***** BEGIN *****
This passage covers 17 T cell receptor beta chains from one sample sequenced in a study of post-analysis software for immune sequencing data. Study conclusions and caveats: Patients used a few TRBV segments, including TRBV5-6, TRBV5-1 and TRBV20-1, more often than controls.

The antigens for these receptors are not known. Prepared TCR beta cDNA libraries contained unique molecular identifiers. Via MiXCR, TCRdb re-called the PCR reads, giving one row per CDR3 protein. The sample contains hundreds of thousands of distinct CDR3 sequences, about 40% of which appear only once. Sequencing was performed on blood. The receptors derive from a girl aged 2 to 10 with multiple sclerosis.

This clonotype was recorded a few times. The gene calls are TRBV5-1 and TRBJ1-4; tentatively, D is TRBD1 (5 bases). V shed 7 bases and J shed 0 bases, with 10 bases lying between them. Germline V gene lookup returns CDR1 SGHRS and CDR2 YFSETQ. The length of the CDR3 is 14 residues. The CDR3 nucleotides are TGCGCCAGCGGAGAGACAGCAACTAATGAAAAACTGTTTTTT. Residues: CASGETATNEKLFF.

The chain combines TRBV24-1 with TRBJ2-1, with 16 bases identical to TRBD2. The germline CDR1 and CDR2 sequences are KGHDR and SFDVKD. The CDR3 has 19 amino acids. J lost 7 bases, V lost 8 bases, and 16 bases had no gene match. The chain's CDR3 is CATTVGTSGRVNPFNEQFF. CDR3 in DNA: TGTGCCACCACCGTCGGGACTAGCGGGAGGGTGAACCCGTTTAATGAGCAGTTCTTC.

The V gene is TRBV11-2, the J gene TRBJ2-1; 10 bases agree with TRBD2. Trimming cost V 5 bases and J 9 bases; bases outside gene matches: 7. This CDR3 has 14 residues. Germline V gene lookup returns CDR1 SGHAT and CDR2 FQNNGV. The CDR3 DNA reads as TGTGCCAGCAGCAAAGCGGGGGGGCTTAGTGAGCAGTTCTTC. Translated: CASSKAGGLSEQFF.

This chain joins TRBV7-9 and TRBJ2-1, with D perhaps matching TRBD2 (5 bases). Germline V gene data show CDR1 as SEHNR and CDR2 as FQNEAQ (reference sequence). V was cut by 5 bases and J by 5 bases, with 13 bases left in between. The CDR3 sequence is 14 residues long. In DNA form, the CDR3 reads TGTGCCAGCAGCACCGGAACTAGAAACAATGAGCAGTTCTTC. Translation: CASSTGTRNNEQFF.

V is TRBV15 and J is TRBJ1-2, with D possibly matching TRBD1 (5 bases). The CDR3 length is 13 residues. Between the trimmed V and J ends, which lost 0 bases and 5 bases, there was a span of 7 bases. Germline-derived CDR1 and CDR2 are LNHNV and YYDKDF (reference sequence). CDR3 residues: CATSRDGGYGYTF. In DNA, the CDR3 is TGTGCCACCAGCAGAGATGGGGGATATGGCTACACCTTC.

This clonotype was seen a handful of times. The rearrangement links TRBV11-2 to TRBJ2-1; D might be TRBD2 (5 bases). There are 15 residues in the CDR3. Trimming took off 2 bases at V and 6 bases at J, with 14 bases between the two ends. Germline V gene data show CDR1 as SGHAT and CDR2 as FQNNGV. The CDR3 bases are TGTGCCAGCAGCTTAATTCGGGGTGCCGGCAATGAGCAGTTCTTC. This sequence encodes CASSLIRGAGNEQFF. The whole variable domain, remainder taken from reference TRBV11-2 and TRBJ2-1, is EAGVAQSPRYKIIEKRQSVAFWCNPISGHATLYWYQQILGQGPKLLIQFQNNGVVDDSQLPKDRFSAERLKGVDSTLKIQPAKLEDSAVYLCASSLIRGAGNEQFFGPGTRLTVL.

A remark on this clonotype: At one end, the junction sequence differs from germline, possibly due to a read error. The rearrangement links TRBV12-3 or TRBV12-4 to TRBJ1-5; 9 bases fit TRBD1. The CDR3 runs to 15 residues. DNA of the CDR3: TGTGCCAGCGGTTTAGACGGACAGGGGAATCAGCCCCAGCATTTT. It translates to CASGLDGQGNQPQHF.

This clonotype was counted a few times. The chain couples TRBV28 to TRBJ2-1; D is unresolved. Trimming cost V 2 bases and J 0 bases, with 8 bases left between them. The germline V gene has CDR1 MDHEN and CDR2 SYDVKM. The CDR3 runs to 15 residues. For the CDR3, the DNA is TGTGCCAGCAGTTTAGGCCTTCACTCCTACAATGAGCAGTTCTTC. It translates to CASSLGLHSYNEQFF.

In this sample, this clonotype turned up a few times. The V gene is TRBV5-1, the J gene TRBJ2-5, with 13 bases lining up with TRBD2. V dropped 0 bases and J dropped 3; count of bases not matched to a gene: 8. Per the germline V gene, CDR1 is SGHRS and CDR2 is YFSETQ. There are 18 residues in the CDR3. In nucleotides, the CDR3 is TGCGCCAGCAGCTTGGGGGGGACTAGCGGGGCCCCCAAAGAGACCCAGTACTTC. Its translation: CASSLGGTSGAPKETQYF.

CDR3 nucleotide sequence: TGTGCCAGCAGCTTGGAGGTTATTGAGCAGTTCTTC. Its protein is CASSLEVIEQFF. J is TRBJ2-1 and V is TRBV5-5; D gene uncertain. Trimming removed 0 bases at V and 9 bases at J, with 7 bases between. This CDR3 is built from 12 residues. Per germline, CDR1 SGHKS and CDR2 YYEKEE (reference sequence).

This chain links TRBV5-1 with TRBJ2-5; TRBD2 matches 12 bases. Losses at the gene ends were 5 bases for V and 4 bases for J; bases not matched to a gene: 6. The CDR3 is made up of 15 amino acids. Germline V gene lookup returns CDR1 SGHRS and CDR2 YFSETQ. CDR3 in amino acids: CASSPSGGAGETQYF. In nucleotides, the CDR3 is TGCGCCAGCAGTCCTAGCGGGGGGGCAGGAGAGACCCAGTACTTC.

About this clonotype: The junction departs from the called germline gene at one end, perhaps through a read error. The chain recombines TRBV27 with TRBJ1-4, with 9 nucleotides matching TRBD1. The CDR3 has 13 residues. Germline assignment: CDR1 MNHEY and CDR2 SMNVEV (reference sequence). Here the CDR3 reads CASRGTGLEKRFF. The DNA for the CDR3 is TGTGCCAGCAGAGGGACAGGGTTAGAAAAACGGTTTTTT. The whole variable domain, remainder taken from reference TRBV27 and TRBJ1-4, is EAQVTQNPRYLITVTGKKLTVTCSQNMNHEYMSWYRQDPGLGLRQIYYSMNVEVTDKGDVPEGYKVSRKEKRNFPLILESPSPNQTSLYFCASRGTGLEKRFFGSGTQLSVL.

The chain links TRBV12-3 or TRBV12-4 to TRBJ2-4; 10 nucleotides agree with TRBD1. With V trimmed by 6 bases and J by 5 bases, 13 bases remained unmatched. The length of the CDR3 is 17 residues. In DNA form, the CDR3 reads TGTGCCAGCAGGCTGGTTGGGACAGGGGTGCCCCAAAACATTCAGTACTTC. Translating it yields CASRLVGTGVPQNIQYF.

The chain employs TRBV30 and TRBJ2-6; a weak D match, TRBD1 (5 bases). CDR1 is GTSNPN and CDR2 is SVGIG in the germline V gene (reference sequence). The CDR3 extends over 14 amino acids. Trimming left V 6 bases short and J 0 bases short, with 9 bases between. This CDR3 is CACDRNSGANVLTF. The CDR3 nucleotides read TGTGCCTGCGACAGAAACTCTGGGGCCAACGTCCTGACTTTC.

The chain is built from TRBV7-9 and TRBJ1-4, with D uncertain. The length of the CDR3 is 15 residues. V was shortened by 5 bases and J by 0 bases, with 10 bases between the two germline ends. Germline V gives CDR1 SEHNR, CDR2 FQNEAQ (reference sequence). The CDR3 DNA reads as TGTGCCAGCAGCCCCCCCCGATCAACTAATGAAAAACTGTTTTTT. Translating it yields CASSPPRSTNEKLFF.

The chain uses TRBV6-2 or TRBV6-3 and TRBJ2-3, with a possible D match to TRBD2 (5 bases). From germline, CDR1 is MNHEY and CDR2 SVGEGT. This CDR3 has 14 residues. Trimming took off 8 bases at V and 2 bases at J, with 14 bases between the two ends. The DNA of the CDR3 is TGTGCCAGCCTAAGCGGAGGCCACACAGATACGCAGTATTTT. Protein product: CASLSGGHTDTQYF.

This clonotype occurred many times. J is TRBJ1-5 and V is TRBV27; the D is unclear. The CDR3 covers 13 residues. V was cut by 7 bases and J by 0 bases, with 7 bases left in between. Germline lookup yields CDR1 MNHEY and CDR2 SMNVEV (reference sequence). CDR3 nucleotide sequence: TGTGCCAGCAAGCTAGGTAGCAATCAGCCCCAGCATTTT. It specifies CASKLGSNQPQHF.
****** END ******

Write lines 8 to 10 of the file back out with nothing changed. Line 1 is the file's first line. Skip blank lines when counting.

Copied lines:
This clonotype was seen a handful of times. The rearrangement links TRBV11-2 to TRBJ2-1; D might be TRBD2 (5 bases). There are 15 residues in the CDR3. Trimming took off 2 bases at V and 6 bases at J, with 14 bases between the two ends. Germline V gene data show CDR1 as SGHAT and CDR2 as FQNNGV. The CDR3 bases are TGTGCCAGCAGCTTAATTCGGGGTGCCGGCAATGAGCAGTTCTTC. This sequence encodes CASSLIRGAGNEQFF. The whole variable domain, remainder taken from reference TRBV11-2 and TRBJ2-1, is EAGVAQSPRYKIIEKRQSVAFWCNPISGHATLYWYQQILGQGPKLLIQFQNNGVVDDSQLPKDRFSAERLKGVDSTLKIQPAKLEDSAVYLCASSLIRGAGNEQFFGPGTRLTVL.

A remark on this clonotype: At one end, the junction sequence differs from germline, possibly due to a read error. The rearrangement links TRBV12-3 or TRBV12-4 to TRBJ1-5; 9 bases fit TRBD1. The CDR3 runs to 15 residues. DNA of the CDR3: TGTGCCAGCGGTTTAGACGGACAGGGGAATCAGCCCCAGCATTTT. It translates to CASGLDGQGNQPQHF.

This clonotype was counted a few times. The chain couples TRBV28 to TRBJ2-1; D is unresolved. Trimming cost V 2 bases and J 0 bases, with 8 bases left between them. The germline V gene has CDR1 MDHEN and CDR2 SYDVKM. The CDR3 runs to 15 residues. For the CDR3, the DNA is TGTGCCAGCAGTTTAGGCCTTCACTCCTACAATGAGCAGTTCTTC. It translates to CASSLGLHSYNEQFF.